My rating: 5 of 5 stars
Merrily Watkins is a widowed mother and a brand new Anglican priest. She is assigned to the village of Ledwardine, near the Welsh border, once the center of English cider production, but now little more than a weekend getaway for rich folk from London. Jane, her teenaged daughter, is perplexed by her mum’s career choice, but delighted because the rambling old vicarage has room enough for her to have her own apartment. Merrily is hoping for a peaceful transition, but her first week is anything but auspicious. Some of the residents are into reviving ancient customs, such as dancing around the “Apple Tree Man” to encourage the recovery of the orchard and cider business. Some of the newcomers (aka outsiders) are bent on presenting a church play in which “the truth” about a medieval minister is subject to dramatic examination. And Jane has fallen in with both the local folklorist and the village wild child. Then there’s the disaster at the installation ceremony….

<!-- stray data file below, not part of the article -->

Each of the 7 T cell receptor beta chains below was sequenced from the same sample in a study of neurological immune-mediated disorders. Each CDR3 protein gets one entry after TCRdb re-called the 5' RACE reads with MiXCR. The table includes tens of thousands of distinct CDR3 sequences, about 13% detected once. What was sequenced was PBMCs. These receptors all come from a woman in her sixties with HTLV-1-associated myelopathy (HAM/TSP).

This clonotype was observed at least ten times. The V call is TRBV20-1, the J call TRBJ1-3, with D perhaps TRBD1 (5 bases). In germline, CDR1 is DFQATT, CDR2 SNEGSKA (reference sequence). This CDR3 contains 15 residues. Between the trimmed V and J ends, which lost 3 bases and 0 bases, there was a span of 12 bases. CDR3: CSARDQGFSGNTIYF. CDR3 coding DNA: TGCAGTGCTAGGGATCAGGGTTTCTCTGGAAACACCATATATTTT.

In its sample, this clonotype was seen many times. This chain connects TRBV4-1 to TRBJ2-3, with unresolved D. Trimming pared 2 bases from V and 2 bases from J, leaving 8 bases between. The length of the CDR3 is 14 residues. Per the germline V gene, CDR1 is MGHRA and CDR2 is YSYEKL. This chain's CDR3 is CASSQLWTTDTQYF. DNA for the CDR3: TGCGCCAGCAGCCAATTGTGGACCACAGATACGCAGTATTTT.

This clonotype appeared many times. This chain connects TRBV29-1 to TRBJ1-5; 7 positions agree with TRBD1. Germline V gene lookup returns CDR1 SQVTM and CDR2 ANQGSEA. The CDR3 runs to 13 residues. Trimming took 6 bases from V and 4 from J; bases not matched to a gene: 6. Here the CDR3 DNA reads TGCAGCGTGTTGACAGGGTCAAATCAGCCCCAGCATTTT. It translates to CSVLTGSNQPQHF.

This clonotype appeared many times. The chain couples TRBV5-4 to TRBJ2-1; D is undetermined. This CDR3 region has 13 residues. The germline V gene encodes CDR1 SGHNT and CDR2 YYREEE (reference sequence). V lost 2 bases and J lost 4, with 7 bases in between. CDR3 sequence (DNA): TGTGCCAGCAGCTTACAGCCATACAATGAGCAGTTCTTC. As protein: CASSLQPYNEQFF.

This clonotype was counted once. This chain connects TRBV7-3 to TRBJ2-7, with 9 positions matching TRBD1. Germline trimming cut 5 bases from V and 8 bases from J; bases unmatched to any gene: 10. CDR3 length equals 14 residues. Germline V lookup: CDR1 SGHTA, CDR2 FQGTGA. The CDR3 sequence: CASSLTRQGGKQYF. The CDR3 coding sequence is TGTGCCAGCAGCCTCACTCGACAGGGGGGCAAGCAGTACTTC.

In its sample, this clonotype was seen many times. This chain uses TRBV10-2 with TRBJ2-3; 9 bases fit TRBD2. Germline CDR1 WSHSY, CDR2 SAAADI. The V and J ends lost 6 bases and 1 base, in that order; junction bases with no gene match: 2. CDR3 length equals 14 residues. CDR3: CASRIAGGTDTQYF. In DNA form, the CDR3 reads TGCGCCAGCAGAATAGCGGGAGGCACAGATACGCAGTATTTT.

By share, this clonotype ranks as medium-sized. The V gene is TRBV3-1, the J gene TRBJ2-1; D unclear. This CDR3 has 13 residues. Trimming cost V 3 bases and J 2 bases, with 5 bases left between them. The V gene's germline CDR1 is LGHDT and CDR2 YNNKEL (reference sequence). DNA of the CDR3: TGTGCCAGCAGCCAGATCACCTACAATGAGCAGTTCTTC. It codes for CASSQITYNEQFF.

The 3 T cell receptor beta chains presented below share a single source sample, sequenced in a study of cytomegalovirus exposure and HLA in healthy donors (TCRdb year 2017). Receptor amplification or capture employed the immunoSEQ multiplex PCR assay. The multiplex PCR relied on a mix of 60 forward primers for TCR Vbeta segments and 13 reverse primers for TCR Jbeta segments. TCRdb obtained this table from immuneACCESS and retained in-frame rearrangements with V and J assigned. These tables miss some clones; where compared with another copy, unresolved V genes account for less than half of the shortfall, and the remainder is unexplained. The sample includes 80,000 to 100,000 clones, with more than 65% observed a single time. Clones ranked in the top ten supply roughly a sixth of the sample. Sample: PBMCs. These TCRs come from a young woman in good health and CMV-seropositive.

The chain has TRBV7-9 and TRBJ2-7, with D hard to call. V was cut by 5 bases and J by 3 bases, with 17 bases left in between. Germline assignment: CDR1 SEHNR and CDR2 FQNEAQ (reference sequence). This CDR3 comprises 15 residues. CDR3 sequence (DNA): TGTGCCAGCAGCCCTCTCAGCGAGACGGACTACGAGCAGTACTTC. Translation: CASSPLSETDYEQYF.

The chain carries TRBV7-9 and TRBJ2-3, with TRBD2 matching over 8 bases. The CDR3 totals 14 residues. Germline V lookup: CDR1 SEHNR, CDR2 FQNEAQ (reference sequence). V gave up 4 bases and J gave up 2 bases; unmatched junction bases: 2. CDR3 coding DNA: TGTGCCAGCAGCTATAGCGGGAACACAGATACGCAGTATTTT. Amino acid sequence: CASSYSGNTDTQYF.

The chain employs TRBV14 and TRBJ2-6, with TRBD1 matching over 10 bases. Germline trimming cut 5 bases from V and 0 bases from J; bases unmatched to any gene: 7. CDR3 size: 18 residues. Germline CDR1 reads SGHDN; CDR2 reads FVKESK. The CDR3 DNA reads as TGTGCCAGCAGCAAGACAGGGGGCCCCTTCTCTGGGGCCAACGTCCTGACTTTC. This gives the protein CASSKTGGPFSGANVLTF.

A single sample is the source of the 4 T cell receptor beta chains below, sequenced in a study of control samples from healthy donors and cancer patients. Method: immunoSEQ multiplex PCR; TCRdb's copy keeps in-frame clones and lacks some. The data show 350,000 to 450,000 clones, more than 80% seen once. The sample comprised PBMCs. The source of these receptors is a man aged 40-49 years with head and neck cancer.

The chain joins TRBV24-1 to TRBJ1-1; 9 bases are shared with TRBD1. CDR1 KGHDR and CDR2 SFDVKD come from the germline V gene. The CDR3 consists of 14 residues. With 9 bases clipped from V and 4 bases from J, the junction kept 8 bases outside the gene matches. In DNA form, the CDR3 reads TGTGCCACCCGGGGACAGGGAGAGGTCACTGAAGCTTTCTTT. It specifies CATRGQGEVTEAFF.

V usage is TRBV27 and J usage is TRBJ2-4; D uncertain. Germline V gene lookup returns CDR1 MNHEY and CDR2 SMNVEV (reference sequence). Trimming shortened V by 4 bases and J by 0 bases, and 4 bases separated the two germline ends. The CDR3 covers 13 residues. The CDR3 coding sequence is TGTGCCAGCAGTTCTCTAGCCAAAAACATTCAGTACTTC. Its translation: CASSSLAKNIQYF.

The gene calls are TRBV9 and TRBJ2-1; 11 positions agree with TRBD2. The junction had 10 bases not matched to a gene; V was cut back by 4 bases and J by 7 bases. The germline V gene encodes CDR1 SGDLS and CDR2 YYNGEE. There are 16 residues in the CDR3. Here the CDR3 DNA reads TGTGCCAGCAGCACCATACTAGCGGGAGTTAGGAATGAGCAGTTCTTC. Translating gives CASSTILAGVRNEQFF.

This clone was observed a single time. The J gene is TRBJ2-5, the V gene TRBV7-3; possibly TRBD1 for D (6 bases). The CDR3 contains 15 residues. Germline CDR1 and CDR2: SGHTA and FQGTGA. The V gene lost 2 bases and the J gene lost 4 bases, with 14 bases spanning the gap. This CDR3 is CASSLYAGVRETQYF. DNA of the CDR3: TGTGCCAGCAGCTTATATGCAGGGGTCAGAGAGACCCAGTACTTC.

Phil Rickman is an outstanding writer, skilled at working credible plots, dialogue, characterization, and ambience. In the Merrily series, he expertly and seamlessly blends superstition, folklore, and a touch of the paranormal into the problems of modern day living. Ledwardine is a timeless place steeped in tradition, and filled with colorful inhabitants reminiscent of the traditional English “types”, but most definitely real. Merrily and Jane so engaging that the reader begins to pull for them from the first chapter, as they struggle with the realization that there’s much more here than meets the eye. And much of it isn’t as pretty as the landscape….